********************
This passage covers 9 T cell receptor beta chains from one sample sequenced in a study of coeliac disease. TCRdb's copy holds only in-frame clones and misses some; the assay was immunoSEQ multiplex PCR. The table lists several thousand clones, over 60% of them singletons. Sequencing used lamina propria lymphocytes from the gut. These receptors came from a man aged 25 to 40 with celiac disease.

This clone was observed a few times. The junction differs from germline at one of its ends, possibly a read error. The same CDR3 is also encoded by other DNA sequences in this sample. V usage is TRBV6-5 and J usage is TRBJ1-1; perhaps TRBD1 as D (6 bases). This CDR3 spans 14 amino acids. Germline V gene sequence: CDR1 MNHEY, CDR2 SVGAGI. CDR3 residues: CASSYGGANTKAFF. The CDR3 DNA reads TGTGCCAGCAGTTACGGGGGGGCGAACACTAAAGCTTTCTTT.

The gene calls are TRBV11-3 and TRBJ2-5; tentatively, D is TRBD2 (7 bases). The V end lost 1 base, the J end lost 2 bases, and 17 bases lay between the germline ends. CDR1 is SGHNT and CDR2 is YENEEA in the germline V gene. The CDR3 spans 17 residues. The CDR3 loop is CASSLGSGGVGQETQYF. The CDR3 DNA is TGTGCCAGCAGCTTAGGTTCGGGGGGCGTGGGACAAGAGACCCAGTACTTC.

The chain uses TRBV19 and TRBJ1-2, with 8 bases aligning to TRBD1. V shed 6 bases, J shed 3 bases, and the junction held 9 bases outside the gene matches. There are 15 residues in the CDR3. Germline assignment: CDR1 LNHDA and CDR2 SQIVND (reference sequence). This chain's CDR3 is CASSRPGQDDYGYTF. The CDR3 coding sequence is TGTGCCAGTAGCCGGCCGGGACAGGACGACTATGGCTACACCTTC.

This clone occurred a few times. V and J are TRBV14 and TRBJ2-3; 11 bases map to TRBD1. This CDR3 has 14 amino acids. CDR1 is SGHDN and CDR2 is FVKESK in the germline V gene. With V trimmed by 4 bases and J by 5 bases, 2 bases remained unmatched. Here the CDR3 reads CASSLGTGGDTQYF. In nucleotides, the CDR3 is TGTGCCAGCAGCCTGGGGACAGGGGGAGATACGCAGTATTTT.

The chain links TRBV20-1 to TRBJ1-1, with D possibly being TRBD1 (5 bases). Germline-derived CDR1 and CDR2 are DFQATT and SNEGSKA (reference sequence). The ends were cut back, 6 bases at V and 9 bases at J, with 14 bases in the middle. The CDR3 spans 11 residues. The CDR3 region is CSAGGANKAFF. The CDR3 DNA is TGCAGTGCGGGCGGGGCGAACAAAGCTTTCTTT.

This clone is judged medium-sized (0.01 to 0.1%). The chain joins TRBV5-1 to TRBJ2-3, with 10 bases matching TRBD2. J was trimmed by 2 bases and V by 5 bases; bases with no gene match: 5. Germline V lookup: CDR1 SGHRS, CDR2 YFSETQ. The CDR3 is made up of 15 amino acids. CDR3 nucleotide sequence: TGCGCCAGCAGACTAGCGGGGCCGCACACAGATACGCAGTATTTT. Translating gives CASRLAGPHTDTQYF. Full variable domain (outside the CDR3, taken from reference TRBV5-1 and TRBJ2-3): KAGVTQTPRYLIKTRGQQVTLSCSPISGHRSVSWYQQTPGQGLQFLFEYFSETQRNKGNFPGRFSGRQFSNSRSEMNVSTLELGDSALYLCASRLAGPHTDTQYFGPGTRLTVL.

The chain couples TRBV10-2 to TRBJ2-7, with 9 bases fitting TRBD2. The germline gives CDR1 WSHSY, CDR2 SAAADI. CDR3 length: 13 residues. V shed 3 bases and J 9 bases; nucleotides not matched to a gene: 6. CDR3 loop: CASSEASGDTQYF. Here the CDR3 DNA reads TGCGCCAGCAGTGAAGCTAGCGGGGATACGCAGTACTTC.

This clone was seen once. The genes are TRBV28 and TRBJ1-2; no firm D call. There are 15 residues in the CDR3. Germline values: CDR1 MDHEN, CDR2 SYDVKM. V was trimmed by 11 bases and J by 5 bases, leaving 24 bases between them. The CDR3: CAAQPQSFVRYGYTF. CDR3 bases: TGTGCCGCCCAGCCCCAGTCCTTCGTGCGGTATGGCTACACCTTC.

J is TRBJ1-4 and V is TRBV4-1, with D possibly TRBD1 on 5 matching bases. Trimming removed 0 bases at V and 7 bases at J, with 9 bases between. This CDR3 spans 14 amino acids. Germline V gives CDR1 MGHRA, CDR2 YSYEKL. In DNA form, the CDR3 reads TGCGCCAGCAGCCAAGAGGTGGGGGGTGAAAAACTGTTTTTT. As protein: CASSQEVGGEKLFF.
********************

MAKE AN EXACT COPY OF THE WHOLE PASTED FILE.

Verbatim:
This passage covers 9 T cell receptor beta chains from one sample sequenced in a study of coeliac disease. TCRdb's copy holds only in-frame clones and misses some; the assay was immunoSEQ multiplex PCR. The table lists several thousand clones, over 60% of them singletons. Sequencing used lamina propria lymphocytes from the gut. These receptors came from a man aged 25 to 40 with celiac disease.

This clone was observed a few times. The junction differs from germline at one of its ends, possibly a read error. The same CDR3 is also encoded by other DNA sequences in this sample. V usage is TRBV6-5 and J usage is TRBJ1-1; perhaps TRBD1 as D (6 bases). This CDR3 spans 14 amino acids. Germline V gene sequence: CDR1 MNHEY, CDR2 SVGAGI. CDR3 residues: CASSYGGANTKAFF. The CDR3 DNA reads TGTGCCAGCAGTTACGGGGGGGCGAACACTAAAGCTTTCTTT.

The gene calls are TRBV11-3 and TRBJ2-5; tentatively, D is TRBD2 (7 bases). The V end lost 1 base, the J end lost 2 bases, and 17 bases lay between the germline ends. CDR1 is SGHNT and CDR2 is YENEEA in the germline V gene. The CDR3 spans 17 residues. The CDR3 loop is CASSLGSGGVGQETQYF. The CDR3 DNA is TGTGCCAGCAGCTTAGGTTCGGGGGGCGTGGGACAAGAGACCCAGTACTTC.

The chain uses TRBV19 and TRBJ1-2, with 8 bases aligning to TRBD1. V shed 6 bases, J shed 3 bases, and the junction held 9 bases outside the gene matches. There are 15 residues in the CDR3. Germline assignment: CDR1 LNHDA and CDR2 SQIVND (reference sequence). This chain's CDR3 is CASSRPGQDDYGYTF. The CDR3 coding sequence is TGTGCCAGTAGCCGGCCGGGACAGGACGACTATGGCTACACCTTC.

This clone occurred a few times. V and J are TRBV14 and TRBJ2-3; 11 bases map to TRBD1. This CDR3 has 14 amino acids. CDR1 is SGHDN and CDR2 is FVKESK in the germline V gene. With V trimmed by 4 bases and J by 5 bases, 2 bases remained unmatched. Here the CDR3 reads CASSLGTGGDTQYF. In nucleotides, the CDR3 is TGTGCCAGCAGCCTGGGGACAGGGGGAGATACGCAGTATTTT.

The chain links TRBV20-1 to TRBJ1-1, with D possibly being TRBD1 (5 bases). Germline-derived CDR1 and CDR2 are DFQATT and SNEGSKA (reference sequence). The ends were cut back, 6 bases at V and 9 bases at J, with 14 bases in the middle. The CDR3 spans 11 residues. The CDR3 region is CSAGGANKAFF. The CDR3 DNA is TGCAGTGCGGGCGGGGCGAACAAAGCTTTCTTT.

This clone is judged medium-sized (0.01 to 0.1%). The chain joins TRBV5-1 to TRBJ2-3, with 10 bases matching TRBD2. J was trimmed by 2 bases and V by 5 bases; bases with no gene match: 5. Germline V lookup: CDR1 SGHRS, CDR2 YFSETQ. The CDR3 is made up of 15 amino acids. CDR3 nucleotide sequence: TGCGCCAGCAGACTAGCGGGGCCGCACACAGATACGCAGTATTTT. Translating gives CASRLAGPHTDTQYF. Full variable domain (outside the CDR3, taken from reference TRBV5-1 and TRBJ2-3): KAGVTQTPRYLIKTRGQQVTLSCSPISGHRSVSWYQQTPGQGLQFLFEYFSETQRNKGNFPGRFSGRQFSNSRSEMNVSTLELGDSALYLCASRLAGPHTDTQYFGPGTRLTVL.

The chain couples TRBV10-2 to TRBJ2-7, with 9 bases fitting TRBD2. The germline gives CDR1 WSHSY, CDR2 SAAADI. CDR3 length: 13 residues. V shed 3 bases and J 9 bases; nucleotides not matched to a gene: 6. CDR3 loop: CASSEASGDTQYF. Here the CDR3 DNA reads TGCGCCAGCAGTGAAGCTAGCGGGGATACGCAGTACTTC.

This clone was seen once. The genes are TRBV28 and TRBJ1-2; no firm D call. There are 15 residues in the CDR3. Germline values: CDR1 MDHEN, CDR2 SYDVKM. V was trimmed by 11 bases and J by 5 bases, leaving 24 bases between them. The CDR3: CAAQPQSFVRYGYTF. CDR3 bases: TGTGCCGCCCAGCCCCAGTCCTTCGTGCGGTATGGCTACACCTTC.

J is TRBJ1-4 and V is TRBV4-1, with D possibly TRBD1 on 5 matching bases. Trimming removed 0 bases at V and 7 bases at J, with 9 bases between. This CDR3 spans 14 amino acids. Germline V gives CDR1 MGHRA, CDR2 YSYEKL. In DNA form, the CDR3 reads TGCGCCAGCAGCCAAGAGGTGGGGGGTGAAAAACTGTTTTTT. As protein: CASSQEVGGEKLFF.